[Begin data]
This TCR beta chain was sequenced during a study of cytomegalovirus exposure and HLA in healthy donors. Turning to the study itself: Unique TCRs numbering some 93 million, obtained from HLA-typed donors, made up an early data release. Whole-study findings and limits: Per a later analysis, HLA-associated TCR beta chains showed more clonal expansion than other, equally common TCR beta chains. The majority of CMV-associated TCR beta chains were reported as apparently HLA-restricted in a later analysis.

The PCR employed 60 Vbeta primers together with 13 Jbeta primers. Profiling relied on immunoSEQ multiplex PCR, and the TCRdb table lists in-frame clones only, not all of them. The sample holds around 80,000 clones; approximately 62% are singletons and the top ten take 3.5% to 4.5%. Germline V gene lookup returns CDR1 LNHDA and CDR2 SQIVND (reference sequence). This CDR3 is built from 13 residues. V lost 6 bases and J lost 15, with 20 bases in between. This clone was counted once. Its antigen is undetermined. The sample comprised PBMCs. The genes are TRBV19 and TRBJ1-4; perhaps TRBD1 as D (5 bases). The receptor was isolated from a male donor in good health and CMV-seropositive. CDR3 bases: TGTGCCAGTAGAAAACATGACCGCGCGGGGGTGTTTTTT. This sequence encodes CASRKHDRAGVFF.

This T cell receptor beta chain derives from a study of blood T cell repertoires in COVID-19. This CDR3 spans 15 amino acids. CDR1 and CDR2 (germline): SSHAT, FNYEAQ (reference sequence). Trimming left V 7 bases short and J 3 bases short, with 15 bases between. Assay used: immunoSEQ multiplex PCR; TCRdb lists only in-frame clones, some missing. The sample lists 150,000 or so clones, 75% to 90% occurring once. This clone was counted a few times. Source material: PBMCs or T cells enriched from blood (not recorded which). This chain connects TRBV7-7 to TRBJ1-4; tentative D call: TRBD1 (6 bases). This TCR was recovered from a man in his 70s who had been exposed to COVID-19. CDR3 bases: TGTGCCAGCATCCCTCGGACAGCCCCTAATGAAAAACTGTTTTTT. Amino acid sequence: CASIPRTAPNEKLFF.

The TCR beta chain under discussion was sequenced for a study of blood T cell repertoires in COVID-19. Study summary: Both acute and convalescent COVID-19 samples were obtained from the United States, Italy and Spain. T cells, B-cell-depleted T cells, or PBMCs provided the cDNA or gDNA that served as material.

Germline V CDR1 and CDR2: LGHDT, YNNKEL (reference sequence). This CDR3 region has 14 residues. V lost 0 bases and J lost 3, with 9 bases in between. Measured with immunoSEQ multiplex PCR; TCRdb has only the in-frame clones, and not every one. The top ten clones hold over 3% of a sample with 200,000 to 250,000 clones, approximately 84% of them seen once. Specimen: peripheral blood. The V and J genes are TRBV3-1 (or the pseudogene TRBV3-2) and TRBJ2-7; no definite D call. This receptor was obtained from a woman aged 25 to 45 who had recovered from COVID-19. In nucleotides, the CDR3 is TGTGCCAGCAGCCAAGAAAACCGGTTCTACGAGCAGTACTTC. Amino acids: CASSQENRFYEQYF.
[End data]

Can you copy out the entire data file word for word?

This TCR beta chain was sequenced during a study of cytomegalovirus exposure and HLA in healthy donors. Turning to the study itself: Unique TCRs numbering some 93 million, obtained from HLA-typed donors, made up an early data release. Whole-study findings and limits: Per a later analysis, HLA-associated TCR beta chains showed more clonal expansion than other, equally common TCR beta chains. The majority of CMV-associated TCR beta chains were reported as apparently HLA-restricted in a later analysis.

The PCR employed 60 Vbeta primers together with 13 Jbeta primers. Profiling relied on immunoSEQ multiplex PCR, and the TCRdb table lists in-frame clones only, not all of them. The sample holds around 80,000 clones; approximately 62% are singletons and the top ten take 3.5% to 4.5%. Germline V gene lookup returns CDR1 LNHDA and CDR2 SQIVND (reference sequence). This CDR3 is built from 13 residues. V lost 6 bases and J lost 15, with 20 bases in between. This clone was counted once. Its antigen is undetermined. The sample comprised PBMCs. The genes are TRBV19 and TRBJ1-4; perhaps TRBD1 as D (5 bases). The receptor was isolated from a male donor in good health and CMV-seropositive. CDR3 bases: TGTGCCAGTAGAAAACATGACCGCGCGGGGGTGTTTTTT. This sequence encodes CASRKHDRAGVFF.

This T cell receptor beta chain derives from a study of blood T cell repertoires in COVID-19. This CDR3 spans 15 amino acids. CDR1 and CDR2 (germline): SSHAT, FNYEAQ (reference sequence). Trimming left V 7 bases short and J 3 bases short, with 15 bases between. Assay used: immunoSEQ multiplex PCR; TCRdb lists only in-frame clones, some missing. The sample lists 150,000 or so clones, 75% to 90% occurring once. This clone was counted a few times. Source material: PBMCs or T cells enriched from blood (not recorded which). This chain connects TRBV7-7 to TRBJ1-4; tentative D call: TRBD1 (6 bases). This TCR was recovered from a man in his 70s who had been exposed to COVID-19. CDR3 bases: TGTGCCAGCATCCCTCGGACAGCCCCTAATGAAAAACTGTTTTTT. Amino acid sequence: CASIPRTAPNEKLFF.

The TCR beta chain under discussion was sequenced for a study of blood T cell repertoires in COVID-19. Study summary: Both acute and convalescent COVID-19 samples were obtained from the United States, Italy and Spain. T cells, B-cell-depleted T cells, or PBMCs provided the cDNA or gDNA that served as material.

Germline V CDR1 and CDR2: LGHDT, YNNKEL (reference sequence). This CDR3 region has 14 residues. V lost 0 bases and J lost 3, with 9 bases in between. Measured with immunoSEQ multiplex PCR; TCRdb has only the in-frame clones, and not every one. The top ten clones hold over 3% of a sample with 200,000 to 250,000 clones, approximately 84% of them seen once. Specimen: peripheral blood. The V and J genes are TRBV3-1 (or the pseudogene TRBV3-2) and TRBJ2-7; no definite D call. This receptor was obtained from a woman aged 25 to 45 who had recovered from COVID-19. In nucleotides, the CDR3 is TGTGCCAGCAGCCAAGAAAACCGGTTCTACGAGCAGTACTTC. Amino acids: CASSQENRFYEQYF.